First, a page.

Value of ToC and Index in HTML or help?

Subject: Value of ToC and Index in HTML or help?
From: "Hart, Geoff" <Geoff-H -at- MTL -dot- FERIC -dot- CA>
To: "Techwr-L (E-mail)" <TECHWR-L -at- lists -dot- raycomm -dot- com>
Date: Mon, 27 Mar 2000 09:21:29 -0500

Joh G wondered <<... how important an Index and a Table of Contents (ToC)
are for HTML help?>>

Let's put it this way: in all the software I currently use, I've yet to
reliably find topics solely using the "find" function. Even following the
TOC hierarchy rarely works. On the assumption that designers of online help
are not completely incompetent, my conclusion is that these two approaches
to finding information work only when you're looking for simple topics. When
your information needs get more complex, there's no substitute for a
manually generated index created by someone who understands how people look
for information.

<<How can I create a "real" HTML ToC and Index?>>

A table of contents is easy: group the topics you've created into logical
groups that show the document structure (hierarchy) clearly. That structure
is unlikely to be clear from the help file itself unless you've specifically
created a browse sequence that creates this structure for the reader, and if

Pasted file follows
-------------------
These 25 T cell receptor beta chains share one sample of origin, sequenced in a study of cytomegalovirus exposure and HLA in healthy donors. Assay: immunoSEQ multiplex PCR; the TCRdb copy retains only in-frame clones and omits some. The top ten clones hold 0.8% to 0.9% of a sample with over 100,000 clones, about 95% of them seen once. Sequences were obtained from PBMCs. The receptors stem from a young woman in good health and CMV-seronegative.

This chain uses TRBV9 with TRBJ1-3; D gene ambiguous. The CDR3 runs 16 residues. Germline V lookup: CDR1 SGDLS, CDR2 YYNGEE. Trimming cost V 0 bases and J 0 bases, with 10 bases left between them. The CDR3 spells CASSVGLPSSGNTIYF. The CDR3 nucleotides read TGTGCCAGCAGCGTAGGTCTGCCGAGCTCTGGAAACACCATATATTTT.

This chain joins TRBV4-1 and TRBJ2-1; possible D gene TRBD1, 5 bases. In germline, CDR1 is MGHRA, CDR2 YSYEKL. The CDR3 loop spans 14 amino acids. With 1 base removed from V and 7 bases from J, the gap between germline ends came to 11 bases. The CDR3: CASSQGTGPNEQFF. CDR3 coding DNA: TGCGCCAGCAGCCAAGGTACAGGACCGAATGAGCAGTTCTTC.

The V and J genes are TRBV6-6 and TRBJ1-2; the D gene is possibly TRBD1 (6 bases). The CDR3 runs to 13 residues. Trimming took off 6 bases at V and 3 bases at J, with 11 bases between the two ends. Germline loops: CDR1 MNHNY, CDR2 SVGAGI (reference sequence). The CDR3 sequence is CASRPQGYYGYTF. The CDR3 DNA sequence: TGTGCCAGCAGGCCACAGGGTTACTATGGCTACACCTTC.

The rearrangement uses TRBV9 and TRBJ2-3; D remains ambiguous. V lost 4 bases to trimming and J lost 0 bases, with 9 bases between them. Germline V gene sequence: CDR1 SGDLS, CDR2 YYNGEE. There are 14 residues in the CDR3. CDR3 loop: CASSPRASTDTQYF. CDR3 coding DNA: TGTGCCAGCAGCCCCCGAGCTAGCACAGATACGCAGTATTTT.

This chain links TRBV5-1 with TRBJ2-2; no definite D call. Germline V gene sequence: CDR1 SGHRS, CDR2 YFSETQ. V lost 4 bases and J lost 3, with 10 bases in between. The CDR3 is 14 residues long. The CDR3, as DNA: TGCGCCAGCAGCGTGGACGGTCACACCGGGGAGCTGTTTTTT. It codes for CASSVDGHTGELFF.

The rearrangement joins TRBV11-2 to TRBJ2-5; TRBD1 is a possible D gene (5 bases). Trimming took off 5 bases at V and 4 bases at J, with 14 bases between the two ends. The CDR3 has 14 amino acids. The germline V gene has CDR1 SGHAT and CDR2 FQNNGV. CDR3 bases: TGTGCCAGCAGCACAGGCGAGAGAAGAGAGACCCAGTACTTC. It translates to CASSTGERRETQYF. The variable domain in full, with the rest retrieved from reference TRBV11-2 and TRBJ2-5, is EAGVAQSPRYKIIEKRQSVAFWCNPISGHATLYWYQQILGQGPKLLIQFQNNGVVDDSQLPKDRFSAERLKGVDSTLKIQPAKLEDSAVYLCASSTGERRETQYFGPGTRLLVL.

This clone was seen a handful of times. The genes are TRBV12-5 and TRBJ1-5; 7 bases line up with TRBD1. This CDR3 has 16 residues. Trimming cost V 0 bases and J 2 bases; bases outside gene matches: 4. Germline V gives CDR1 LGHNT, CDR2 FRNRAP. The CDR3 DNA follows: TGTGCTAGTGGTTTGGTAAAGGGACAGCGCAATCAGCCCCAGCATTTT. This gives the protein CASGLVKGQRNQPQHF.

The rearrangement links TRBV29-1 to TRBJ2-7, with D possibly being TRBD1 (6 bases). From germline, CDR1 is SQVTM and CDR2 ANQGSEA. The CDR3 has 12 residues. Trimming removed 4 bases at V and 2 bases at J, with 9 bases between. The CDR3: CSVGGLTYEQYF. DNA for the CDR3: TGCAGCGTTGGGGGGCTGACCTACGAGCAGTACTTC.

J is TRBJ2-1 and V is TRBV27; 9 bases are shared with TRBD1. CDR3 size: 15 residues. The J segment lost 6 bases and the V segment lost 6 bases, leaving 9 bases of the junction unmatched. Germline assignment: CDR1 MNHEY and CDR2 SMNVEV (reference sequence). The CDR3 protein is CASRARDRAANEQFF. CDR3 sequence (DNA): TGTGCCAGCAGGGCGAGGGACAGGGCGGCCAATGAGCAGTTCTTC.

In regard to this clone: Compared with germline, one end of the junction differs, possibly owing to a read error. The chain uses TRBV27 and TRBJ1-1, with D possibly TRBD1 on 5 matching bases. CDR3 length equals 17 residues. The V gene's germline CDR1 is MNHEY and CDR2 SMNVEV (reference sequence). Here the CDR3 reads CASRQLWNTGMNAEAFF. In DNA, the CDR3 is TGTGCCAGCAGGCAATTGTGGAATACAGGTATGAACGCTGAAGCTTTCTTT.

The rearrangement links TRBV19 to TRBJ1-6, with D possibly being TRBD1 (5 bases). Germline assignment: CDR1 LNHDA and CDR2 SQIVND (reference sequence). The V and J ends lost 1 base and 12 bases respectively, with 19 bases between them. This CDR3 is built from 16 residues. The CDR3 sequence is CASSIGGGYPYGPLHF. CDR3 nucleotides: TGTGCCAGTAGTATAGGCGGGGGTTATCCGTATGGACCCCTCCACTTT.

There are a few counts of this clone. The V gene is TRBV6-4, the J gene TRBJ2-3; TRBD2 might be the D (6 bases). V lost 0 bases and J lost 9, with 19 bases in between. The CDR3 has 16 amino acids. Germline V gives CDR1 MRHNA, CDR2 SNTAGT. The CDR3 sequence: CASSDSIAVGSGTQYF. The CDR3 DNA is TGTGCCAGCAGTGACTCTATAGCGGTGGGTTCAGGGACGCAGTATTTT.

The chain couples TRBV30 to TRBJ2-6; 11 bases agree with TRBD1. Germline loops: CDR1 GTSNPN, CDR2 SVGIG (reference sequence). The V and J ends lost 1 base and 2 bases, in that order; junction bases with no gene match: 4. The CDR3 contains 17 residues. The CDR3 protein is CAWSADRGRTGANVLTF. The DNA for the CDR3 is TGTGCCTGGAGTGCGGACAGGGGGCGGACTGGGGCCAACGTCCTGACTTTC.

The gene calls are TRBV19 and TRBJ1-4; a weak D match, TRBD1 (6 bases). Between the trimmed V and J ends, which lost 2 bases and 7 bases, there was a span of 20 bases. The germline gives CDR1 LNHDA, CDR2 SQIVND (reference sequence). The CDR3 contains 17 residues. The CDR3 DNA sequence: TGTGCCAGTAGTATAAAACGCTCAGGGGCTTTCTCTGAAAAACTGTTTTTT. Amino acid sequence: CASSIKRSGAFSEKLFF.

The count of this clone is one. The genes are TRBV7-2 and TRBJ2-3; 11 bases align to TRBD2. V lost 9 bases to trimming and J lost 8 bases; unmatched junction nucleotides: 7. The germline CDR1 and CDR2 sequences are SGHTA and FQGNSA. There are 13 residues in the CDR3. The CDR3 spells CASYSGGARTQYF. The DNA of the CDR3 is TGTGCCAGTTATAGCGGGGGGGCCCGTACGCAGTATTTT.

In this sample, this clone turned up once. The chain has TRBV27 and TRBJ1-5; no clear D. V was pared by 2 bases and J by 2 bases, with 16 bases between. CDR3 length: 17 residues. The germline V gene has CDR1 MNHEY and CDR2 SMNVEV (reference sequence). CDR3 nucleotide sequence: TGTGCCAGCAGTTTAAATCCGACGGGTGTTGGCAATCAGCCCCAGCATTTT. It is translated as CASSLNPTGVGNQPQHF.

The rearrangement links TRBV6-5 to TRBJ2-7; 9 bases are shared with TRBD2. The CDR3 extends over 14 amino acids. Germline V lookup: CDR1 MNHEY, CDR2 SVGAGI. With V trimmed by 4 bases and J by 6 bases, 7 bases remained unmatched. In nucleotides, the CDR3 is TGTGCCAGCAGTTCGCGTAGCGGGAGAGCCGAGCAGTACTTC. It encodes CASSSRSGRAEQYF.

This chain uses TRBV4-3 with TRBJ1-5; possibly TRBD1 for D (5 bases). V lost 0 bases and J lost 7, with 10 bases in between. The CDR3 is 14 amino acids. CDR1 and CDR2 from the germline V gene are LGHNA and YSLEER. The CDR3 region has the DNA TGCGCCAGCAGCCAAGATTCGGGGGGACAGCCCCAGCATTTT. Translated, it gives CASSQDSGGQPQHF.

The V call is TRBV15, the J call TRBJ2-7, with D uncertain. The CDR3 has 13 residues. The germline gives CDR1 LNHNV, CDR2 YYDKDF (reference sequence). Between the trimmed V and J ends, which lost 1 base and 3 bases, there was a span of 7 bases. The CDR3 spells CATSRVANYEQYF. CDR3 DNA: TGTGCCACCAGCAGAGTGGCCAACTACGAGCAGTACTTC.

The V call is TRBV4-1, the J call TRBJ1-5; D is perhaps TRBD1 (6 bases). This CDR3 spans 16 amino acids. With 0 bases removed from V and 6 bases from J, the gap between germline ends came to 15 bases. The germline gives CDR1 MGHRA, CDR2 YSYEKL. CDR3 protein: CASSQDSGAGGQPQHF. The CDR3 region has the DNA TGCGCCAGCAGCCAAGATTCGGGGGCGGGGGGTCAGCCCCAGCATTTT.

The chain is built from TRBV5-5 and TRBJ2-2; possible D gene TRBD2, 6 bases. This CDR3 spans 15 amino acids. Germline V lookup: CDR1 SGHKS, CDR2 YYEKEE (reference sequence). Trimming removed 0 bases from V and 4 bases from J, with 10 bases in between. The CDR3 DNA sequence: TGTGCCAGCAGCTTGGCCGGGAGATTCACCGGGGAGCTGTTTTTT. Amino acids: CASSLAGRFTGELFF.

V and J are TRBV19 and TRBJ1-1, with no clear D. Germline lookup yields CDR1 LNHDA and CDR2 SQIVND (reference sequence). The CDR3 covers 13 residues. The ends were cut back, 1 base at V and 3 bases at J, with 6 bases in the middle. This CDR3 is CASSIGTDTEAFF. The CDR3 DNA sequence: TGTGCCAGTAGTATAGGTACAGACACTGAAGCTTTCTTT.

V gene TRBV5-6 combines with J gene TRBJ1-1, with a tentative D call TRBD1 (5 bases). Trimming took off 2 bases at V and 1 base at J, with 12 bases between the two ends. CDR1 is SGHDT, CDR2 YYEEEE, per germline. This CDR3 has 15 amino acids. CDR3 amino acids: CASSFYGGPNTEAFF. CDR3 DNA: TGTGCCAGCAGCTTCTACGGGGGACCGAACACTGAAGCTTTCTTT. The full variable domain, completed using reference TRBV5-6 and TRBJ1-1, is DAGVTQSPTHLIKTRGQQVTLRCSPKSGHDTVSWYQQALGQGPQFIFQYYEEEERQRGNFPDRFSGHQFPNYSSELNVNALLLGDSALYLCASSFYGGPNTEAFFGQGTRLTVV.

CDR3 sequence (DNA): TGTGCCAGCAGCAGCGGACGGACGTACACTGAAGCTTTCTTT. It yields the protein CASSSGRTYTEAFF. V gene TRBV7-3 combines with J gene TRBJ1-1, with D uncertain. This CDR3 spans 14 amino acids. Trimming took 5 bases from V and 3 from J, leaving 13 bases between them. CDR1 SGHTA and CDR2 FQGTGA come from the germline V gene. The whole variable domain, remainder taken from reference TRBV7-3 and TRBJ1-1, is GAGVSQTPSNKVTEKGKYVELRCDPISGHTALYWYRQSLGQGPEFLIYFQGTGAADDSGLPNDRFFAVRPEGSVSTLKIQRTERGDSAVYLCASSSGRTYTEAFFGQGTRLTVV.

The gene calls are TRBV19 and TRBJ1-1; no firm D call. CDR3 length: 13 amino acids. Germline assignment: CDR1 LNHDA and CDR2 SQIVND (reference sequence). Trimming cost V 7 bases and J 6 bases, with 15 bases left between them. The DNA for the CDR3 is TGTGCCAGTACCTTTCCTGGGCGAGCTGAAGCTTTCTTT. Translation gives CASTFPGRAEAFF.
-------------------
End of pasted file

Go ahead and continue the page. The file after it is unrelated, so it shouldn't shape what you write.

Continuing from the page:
you have done this, then you've already done 90% of the work required to
generate the TOC. For an index, there's no substitute for examining each
topic carefully, applying a series of appropriate keywords in your help
authoring software, and compiling an index. If those tools won't do the job
for you, have a look at something like HTMLindexer
(http://www.html-indexer.com/) and see whether it meets your needs. But
you're still going to have to invest some skull sweat creating a good index.
No way around that given current technology.

--Geoff Hart, FERIC, Pointe-Claire, Quebec
geoff-h -at- mtl -dot- feric -dot- ca

Hofstadter's Law: The time and effort required to complete a project are
always more than you expect, even when you take into account Hofstadter's
Law.




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